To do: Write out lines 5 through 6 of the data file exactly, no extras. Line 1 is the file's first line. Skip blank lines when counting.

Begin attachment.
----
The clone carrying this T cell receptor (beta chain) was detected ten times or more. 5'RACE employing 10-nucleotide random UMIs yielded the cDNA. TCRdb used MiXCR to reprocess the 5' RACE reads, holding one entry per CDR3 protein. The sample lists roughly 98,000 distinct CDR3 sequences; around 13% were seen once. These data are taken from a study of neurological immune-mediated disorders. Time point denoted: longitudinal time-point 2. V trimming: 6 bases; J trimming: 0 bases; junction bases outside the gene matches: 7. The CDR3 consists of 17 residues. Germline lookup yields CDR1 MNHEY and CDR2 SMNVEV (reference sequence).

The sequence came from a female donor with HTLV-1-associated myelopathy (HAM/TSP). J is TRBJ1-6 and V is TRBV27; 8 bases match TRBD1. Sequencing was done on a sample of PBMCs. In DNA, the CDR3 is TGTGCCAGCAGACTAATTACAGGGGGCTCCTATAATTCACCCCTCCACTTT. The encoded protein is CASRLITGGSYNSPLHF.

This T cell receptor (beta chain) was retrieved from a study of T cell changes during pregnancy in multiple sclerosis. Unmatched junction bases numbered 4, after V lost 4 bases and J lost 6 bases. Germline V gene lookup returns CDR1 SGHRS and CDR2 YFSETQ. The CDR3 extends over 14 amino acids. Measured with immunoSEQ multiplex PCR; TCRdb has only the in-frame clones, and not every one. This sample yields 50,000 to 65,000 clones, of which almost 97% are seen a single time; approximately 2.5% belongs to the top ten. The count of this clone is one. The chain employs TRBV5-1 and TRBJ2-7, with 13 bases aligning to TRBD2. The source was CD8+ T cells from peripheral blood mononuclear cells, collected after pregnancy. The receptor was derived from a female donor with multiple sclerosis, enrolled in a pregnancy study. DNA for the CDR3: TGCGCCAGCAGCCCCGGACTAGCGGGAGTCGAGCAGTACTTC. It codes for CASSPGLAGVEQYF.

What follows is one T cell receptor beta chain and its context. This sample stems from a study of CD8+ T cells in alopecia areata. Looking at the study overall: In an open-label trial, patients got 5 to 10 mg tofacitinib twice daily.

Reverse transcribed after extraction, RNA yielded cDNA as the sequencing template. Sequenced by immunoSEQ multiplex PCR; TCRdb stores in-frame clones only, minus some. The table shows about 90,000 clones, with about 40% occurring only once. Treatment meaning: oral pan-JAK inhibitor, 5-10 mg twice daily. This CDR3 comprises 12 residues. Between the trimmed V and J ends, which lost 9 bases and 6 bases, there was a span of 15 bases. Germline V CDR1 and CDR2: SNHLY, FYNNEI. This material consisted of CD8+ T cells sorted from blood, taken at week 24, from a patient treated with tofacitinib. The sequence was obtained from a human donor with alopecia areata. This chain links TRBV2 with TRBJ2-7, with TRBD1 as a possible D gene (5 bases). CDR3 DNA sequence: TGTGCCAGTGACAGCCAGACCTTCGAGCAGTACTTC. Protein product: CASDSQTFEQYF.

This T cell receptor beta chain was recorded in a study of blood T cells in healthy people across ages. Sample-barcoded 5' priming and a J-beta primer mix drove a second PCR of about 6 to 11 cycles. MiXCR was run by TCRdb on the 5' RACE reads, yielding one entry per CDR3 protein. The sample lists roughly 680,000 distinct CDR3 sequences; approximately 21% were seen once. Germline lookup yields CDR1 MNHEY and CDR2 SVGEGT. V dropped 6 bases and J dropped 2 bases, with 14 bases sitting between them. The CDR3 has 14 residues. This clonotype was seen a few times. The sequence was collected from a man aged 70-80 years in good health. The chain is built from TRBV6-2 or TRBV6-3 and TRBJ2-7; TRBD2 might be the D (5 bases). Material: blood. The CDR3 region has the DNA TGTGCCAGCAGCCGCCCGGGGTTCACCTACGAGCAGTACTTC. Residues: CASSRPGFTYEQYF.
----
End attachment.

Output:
Reverse transcribed after extraction, RNA yielded cDNA as the sequencing template. Sequenced by immunoSEQ multiplex PCR; TCRdb stores in-frame clones only, minus some. The table shows about 90,000 clones, with about 40% occurring only once. Treatment meaning: oral pan-JAK inhibitor, 5-10 mg twice daily. This CDR3 comprises 12 residues. Between the trimmed V and J ends, which lost 9 bases and 6 bases, there was a span of 15 bases. Germline V CDR1 and CDR2: SNHLY, FYNNEI. This material consisted of CD8+ T cells sorted from blood, taken at week 24, from a patient treated with tofacitinib. The sequence was obtained from a human donor with alopecia areata. This chain links TRBV2 with TRBJ2-7, with TRBD1 as a possible D gene (5 bases). CDR3 DNA sequence: TGTGCCAGTGACAGCCAGACCTTCGAGCAGTACTTC. Protein product: CASDSQTFEQYF.

This T cell receptor beta chain was recorded in a study of blood T cells in healthy people across ages. Sample-barcoded 5' priming and a J-beta primer mix drove a second PCR of about 6 to 11 cycles. MiXCR was run by TCRdb on the 5' RACE reads, yielding one entry per CDR3 protein. The sample lists roughly 680,000 distinct CDR3 sequences; approximately 21% were seen once. Germline lookup yields CDR1 MNHEY and CDR2 SVGEGT. V dropped 6 bases and J dropped 2 bases, with 14 bases sitting between them. The CDR3 has 14 residues. This clonotype was seen a few times. The sequence was collected from a man aged 70-80 years in good health. The chain is built from TRBV6-2 or TRBV6-3 and TRBJ2-7; TRBD2 might be the D (5 bases). Material: blood. The CDR3 region has the DNA TGTGCCAGCAGCCGCCCGGGGTTCACCTACGAGCAGTACTTC. Residues: CASSRPGFTYEQYF.